It was a game that just-so-happened to be a Penrith classic. The sharks got out to an early lead and Penrith seemed all but ready to give up – when at half time in the locker room one of our forwards, this is true, gave an impassioned speech about being tired of losing all the time – and Penrith came out swinging. We scored try after try from impressive flying catches to break away runs – but it all seemed for naught. It was the final minutes of the game and we were still four points down. Worse, Cronulla were attacking on our line and looked poised to score.
That was until our golden boy, hero of Penrith, Ryan Girdler (Australian representative, Cleo Bachelor of the Year Nominee and owner of the second most successful Gloria Jeans in downtown Penrith) plucked the game-winning pass out of the air in front of the Cronulla winger and charged down the field with the determination with which his Gloria Jeans franchise would later funnel money to homophobic organisations.
The crowd were on their feet screaming for him to make it. More importantly, dad was on his feet, which was no small task.
Gidler crossed the 50, the 40, the 30. Time expired. Whatever happened this would be the last play. It wasn’t looking good. He crossed the twenty as two Sharks jumped onto his back. He slowed but kept pushing. More sharks piled on and the crowd jumped to their feet screaming GO, GO, GO. And so he went. He dragged what I remember as half the team on his back over that try line and he brought the win home for Penrith.
The town was electric. The streets sangs. I was in love.
Five years later Penrith made the Grand Final for the first time since i was an infant. The streets were empty as the entire Hawkesbury Nepean region crowded around televisions. In fact, maybe the only person ten kilometers in any direction not watching the game was me. I was 13 and far too nervous to watch the game in case i accidentally cursed the team with my love, which is something that does happen occasionally. Putting any kind of emotion in my hands is like handing a rabbit to Lenny from Of mice and men. No, instead i rode my scooter in a circle around Hobartville Primary School – Go the Fightin Pegasi. I sat on the street corner and cried nervous tears until the sun went down. I scooted off home and as i opened the door my dad told me the final score. They had done it. We won and it was the happiest I could ever remember being. The feeling in the streets was the same as that first game years earlier – it was pride. Pride rippled through the hearts of everyone who had been told for years that they were nothing but Westies.
It’s a rare phenomena in the West for people to be truly and vocally proud of where they’re from but that’s the true value of sport. It’s not about the tribalism of my house being better than yours – it’s about being proud of my house – even if it usually only brings you sadness and every once in a while Brad Fitler comes in and wrecks the place.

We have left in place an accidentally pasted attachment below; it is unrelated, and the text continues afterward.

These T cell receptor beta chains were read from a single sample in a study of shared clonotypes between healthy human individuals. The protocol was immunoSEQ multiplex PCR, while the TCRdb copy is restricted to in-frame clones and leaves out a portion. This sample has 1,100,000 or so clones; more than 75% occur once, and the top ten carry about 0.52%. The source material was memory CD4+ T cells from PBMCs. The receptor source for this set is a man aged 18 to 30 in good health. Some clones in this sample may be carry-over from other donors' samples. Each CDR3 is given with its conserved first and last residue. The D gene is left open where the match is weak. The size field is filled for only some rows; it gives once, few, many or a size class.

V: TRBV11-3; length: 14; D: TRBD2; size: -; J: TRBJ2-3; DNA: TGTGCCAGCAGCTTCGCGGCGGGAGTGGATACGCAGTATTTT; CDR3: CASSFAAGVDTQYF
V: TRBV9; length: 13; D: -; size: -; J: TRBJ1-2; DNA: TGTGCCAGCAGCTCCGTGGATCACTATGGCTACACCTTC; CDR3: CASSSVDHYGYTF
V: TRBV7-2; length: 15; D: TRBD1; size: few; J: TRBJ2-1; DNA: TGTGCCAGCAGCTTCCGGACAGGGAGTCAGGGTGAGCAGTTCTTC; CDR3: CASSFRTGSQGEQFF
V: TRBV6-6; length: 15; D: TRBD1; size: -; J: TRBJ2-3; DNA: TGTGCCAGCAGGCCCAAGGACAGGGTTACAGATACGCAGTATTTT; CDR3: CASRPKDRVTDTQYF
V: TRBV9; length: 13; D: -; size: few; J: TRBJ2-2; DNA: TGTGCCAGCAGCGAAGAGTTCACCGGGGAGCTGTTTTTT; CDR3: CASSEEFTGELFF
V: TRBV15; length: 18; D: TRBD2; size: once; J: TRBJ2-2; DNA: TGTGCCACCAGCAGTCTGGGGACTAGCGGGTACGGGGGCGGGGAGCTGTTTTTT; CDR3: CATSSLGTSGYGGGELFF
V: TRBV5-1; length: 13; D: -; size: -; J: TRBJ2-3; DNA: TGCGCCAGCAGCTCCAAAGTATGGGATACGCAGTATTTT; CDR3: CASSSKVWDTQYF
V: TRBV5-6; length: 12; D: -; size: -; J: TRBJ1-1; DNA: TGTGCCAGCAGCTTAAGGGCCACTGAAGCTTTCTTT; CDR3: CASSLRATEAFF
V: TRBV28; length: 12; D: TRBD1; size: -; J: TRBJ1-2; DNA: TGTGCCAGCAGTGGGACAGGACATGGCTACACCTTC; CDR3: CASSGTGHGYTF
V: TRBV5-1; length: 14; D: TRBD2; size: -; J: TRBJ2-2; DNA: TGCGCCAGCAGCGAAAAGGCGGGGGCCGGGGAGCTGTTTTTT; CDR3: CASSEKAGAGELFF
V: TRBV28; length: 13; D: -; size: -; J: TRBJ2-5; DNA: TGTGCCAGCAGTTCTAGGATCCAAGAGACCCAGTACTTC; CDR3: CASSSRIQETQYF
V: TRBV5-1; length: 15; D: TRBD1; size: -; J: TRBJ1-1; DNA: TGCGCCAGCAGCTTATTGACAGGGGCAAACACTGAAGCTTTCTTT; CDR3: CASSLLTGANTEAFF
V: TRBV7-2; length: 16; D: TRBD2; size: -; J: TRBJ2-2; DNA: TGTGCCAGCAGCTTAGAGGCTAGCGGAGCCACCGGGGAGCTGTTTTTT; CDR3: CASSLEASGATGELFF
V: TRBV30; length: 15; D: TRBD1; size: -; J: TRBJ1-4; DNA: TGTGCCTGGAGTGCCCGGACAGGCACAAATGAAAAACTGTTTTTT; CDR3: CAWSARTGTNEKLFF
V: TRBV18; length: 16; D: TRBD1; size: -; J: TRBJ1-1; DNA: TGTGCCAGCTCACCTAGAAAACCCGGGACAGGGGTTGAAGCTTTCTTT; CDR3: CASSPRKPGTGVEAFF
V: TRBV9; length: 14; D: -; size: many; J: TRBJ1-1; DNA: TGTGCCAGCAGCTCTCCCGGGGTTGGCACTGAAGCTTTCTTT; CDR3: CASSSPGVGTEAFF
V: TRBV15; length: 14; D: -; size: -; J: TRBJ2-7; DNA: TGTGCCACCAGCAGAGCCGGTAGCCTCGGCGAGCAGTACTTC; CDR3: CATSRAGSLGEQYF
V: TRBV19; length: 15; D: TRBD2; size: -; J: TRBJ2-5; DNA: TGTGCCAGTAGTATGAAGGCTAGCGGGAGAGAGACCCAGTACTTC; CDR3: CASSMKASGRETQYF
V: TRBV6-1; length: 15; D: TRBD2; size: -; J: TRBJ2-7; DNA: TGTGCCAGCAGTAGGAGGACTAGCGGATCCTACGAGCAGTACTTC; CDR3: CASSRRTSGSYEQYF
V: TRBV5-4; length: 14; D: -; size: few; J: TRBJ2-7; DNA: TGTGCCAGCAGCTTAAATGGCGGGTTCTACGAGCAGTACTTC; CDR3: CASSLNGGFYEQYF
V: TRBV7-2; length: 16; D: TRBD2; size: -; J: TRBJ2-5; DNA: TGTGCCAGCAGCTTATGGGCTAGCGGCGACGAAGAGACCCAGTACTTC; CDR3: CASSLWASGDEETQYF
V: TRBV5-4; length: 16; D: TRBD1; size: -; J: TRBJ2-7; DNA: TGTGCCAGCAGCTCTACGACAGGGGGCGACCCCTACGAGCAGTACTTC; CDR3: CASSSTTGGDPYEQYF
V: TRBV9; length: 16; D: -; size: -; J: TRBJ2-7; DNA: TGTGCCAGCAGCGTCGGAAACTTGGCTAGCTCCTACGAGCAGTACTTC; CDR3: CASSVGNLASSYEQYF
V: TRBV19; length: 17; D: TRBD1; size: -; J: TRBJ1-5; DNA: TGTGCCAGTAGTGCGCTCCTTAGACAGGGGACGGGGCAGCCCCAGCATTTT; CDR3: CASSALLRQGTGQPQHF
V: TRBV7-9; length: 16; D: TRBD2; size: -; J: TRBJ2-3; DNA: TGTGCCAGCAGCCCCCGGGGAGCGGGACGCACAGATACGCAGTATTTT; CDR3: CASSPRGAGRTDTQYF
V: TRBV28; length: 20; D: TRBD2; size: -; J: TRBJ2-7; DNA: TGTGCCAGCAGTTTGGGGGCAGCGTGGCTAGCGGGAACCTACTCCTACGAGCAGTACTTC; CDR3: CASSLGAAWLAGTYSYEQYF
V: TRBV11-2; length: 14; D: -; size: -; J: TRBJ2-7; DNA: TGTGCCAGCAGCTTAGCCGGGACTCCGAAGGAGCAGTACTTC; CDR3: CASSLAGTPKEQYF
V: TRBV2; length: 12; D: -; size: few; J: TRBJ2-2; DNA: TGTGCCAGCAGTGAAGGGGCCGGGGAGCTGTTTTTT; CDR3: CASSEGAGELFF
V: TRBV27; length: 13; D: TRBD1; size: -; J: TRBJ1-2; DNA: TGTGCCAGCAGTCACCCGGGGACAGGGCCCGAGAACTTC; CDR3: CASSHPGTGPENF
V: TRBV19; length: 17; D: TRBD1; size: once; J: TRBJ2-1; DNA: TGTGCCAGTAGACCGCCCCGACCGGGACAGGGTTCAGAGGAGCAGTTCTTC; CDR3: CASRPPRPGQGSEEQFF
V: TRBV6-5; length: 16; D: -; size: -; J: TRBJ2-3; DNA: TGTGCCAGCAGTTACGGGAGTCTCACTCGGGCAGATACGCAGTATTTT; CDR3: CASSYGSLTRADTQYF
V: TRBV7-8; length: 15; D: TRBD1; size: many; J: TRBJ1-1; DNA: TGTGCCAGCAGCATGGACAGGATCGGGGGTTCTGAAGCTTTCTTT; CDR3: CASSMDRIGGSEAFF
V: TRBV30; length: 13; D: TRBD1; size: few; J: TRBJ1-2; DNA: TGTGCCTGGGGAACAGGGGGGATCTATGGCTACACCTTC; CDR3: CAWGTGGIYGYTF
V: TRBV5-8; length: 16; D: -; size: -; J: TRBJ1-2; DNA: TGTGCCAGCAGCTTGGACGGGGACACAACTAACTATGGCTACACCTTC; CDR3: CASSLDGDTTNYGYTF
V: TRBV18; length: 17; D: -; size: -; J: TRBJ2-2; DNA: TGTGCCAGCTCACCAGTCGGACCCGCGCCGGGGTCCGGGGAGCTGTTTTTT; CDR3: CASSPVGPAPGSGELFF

My birthday often falls on Father’s day and neither of us are particularly easy to buy for. This year Penrith really had a chance of making the Grand Final – which is to be played this coming Sunday – It was an outside shot. There was also a realistic chance at the time that the Grand Final could end up as the Sydney Roosters vs the Manly Sea Eagles in which case my prefered result would be a comet crashing into ANZ stadium and ending all life on this miserable planet.
I decided to throw caution to the wind and dare to dream. I brought dad and I two tickets to the Grand FInal this Sunday. It will be the first game my father and I attend together since that cold night in Penrith all those years ago.
He will be there – and I will be there – the only people missing will be the fucking Penrith Panthers because they choked against the Bulldogs and got themselves knocked out last week as I sat on the 20m line with my head in my hands.
Don’t cry because it’s over – smile because you don’t know how to deal with emotions anymore.
This hasn’t dampened my father’s spirits, though.
For one important reason:
My father is a Souths fan.
They did make the grand final.
He has been since he was a little kid and his dad, who was a Bulldogs fan, took him along to a game. I don’t know why that game – maybe it was a rite of passage – maybe it was just time.
The last time Souths were in a Grand Final my dad was thirteen years old. Same as me. He was selling newspapers at Redfern Oval and was almost too nervous to watch.
His father passed away this year.
They weren’t close but I could tell it still hurt. He didn’t say anything but I knew it did.
But all that will be forgotten in a few days when he will sit with his son and watch his team play his father’s team for the Grand Final.
And I will do my best not to cry like I do every time I watch MASH: Goodbye, Farewell and Amen.
[Note - The fucking won, too.]